Luton has a rich tradition of fighting police oppression.
“Protest rights are human rights” was the most popular chant and the protest was reflective of the wide-ranging anger felt by large parts of post-pandemic UK.
Speakers on Saturday included historian Louise Raw and TSSA executive member Dave Barnes.
Legal observer Attiq Malik commented: “This is a great start for Luton and shows that this campaign can become a focal point for a range of groups within the community.”
Luton TUC’s Mark Dee Smith added: “The Tories have got a fight on their hands, and not just on this issue. On the strength of today, Lutonians are looking forward to getting stuck in."
Exeter - Peter Stevenson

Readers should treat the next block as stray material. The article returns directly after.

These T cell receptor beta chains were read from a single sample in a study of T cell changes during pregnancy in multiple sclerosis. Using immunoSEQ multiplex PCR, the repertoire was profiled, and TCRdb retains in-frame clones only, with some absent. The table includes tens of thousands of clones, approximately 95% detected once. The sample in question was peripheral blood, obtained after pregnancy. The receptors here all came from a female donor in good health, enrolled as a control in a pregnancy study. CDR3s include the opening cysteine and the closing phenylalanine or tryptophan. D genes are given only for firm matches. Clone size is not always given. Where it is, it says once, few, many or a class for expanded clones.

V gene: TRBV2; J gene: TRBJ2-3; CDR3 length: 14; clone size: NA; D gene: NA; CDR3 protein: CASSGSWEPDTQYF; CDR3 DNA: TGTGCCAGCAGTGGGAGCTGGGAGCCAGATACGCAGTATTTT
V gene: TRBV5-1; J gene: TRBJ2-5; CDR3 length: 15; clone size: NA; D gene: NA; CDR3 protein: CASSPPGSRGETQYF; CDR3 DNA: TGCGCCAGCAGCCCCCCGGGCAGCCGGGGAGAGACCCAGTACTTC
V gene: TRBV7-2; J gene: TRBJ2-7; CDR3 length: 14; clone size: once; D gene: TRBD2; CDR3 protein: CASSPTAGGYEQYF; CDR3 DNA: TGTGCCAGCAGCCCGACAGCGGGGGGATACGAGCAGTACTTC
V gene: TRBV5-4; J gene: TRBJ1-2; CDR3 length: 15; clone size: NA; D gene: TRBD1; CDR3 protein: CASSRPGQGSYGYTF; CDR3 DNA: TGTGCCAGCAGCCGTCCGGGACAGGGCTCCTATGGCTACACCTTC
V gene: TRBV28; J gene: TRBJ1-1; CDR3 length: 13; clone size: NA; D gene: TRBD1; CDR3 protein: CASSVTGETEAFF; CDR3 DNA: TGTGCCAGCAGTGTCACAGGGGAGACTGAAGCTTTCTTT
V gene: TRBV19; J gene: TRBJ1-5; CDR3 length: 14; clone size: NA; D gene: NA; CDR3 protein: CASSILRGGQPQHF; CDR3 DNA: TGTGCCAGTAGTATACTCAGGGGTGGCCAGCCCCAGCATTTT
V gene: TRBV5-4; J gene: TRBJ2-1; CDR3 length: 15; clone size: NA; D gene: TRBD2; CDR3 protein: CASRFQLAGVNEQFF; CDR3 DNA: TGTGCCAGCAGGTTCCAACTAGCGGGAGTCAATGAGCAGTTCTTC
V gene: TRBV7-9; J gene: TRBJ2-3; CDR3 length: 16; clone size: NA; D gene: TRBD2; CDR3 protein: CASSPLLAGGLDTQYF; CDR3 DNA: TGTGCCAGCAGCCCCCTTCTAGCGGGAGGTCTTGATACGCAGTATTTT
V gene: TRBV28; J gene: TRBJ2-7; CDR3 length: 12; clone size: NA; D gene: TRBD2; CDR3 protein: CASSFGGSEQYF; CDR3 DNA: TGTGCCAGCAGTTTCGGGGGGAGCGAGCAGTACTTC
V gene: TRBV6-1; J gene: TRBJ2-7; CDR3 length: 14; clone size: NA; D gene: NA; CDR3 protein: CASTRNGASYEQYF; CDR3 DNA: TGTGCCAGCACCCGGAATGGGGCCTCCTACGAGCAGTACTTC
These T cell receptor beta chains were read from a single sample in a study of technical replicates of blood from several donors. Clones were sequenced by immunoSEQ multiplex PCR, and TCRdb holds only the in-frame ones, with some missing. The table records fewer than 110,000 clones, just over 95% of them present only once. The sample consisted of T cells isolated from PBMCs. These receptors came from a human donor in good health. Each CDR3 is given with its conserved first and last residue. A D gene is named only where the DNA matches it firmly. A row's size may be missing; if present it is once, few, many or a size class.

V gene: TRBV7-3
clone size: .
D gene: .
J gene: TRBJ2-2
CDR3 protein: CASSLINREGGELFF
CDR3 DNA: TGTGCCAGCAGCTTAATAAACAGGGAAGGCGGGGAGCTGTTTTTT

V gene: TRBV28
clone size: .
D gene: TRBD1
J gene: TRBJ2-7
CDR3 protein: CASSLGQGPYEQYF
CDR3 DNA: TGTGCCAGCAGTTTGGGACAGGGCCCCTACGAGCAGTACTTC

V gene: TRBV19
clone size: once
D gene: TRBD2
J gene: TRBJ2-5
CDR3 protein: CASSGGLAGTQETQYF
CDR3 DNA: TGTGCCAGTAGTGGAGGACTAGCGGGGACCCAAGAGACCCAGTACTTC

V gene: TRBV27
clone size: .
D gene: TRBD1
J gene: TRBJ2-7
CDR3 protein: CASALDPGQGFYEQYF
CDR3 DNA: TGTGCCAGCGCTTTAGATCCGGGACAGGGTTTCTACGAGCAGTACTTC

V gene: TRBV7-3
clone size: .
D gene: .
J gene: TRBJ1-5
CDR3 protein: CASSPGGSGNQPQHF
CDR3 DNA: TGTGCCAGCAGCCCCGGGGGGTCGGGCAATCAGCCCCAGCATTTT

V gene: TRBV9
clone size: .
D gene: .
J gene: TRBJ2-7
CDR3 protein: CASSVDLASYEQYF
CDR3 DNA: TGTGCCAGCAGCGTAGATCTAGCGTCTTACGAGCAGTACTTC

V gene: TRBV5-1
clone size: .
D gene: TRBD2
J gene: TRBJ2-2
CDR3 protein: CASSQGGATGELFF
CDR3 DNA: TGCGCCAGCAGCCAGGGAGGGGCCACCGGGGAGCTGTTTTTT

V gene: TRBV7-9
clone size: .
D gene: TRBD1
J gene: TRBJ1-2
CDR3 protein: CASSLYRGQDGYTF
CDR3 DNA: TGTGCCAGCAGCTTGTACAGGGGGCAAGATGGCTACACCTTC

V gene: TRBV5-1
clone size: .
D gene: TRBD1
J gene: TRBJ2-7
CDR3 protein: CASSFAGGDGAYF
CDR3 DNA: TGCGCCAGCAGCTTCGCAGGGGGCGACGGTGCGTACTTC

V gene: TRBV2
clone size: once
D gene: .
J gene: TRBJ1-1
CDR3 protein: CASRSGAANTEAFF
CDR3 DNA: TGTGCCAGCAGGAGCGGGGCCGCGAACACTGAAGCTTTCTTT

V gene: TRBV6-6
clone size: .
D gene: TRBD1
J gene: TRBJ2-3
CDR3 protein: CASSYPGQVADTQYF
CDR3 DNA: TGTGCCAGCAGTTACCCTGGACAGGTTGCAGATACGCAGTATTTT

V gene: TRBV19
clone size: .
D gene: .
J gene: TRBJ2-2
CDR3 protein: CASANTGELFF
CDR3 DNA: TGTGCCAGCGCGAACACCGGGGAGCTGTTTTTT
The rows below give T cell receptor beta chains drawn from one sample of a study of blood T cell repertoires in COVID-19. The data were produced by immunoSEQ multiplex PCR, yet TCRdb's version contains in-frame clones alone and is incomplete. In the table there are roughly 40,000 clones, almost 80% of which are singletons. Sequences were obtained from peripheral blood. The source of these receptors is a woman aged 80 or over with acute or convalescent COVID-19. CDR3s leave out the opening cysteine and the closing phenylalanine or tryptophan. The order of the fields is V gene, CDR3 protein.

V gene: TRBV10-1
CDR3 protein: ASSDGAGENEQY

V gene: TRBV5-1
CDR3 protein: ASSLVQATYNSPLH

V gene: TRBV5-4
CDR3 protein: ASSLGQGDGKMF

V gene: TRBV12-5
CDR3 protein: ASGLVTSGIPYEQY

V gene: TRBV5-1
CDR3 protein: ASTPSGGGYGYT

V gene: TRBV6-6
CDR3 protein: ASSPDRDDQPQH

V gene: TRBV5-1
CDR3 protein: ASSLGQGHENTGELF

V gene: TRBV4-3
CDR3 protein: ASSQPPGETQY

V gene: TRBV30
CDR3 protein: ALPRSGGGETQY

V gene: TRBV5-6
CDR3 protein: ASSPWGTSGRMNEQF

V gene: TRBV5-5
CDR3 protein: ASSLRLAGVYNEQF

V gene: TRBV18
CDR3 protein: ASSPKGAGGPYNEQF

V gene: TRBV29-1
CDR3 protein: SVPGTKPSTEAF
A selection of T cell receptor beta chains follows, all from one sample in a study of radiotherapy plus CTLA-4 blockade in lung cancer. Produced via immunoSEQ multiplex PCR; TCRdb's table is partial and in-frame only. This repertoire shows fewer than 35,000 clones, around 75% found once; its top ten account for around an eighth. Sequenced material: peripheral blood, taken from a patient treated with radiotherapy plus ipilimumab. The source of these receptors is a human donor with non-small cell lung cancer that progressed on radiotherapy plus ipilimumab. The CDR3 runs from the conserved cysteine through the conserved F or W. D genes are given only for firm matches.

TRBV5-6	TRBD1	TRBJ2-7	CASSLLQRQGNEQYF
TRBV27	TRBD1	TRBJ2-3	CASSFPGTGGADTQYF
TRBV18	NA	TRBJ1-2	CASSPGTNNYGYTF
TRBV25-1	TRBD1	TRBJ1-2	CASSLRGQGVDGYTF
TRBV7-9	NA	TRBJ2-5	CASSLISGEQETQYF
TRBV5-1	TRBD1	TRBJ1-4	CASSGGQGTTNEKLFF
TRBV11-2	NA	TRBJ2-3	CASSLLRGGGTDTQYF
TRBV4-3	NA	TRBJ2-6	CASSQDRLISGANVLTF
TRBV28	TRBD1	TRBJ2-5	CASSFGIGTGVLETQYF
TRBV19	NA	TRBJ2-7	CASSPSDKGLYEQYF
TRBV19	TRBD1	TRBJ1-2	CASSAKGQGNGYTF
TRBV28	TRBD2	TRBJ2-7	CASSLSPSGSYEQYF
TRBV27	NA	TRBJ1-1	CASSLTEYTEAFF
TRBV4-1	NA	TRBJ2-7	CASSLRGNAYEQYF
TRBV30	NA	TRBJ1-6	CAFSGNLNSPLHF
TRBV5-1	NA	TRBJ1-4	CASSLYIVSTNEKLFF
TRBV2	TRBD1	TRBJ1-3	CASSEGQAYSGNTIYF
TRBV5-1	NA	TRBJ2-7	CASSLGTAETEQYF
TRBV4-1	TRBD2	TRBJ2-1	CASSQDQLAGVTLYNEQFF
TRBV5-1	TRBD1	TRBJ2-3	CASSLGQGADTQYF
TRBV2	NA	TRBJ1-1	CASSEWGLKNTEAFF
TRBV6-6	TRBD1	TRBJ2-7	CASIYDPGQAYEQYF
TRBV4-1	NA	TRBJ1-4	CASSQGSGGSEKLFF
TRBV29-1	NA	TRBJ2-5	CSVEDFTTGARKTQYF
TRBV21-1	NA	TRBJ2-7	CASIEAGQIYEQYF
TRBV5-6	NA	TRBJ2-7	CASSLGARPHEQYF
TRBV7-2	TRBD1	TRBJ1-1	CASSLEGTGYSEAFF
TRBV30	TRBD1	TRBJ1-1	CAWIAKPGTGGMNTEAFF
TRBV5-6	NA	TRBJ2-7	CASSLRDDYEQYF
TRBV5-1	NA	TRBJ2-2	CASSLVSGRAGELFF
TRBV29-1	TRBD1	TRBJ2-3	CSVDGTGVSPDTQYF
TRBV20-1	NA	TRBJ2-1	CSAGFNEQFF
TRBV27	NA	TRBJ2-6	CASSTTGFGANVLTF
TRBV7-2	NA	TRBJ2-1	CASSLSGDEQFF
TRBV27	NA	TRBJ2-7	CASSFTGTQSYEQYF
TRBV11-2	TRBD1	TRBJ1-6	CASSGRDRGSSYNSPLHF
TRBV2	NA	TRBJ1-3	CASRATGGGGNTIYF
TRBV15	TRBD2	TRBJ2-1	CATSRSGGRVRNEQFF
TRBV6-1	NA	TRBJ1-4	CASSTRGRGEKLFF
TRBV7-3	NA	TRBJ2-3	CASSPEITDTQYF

One hundred and fifty people gathered in Bedford Square, Exeter to roundly condemn the bill to restrict and ban public protests. Trade unionists, anti-nuclear, anti-war, and environmental campaigners and travellers spoke of the need to take to the streets to uphold a basic symbol of democracy - the right to protest.
Inspired by the anti-poll tax action of 1990, speakers called to continue the Black Lives Matter demonstrations, to support gender equality campaigns to ensure women are safe on our streets and to rage at the injustice of the super-rich hiding their billions in secret offshore accounts. The police kept away as all present pledged to keep up the pressure on the government to kill the bill.
Taunton - Dean Thomas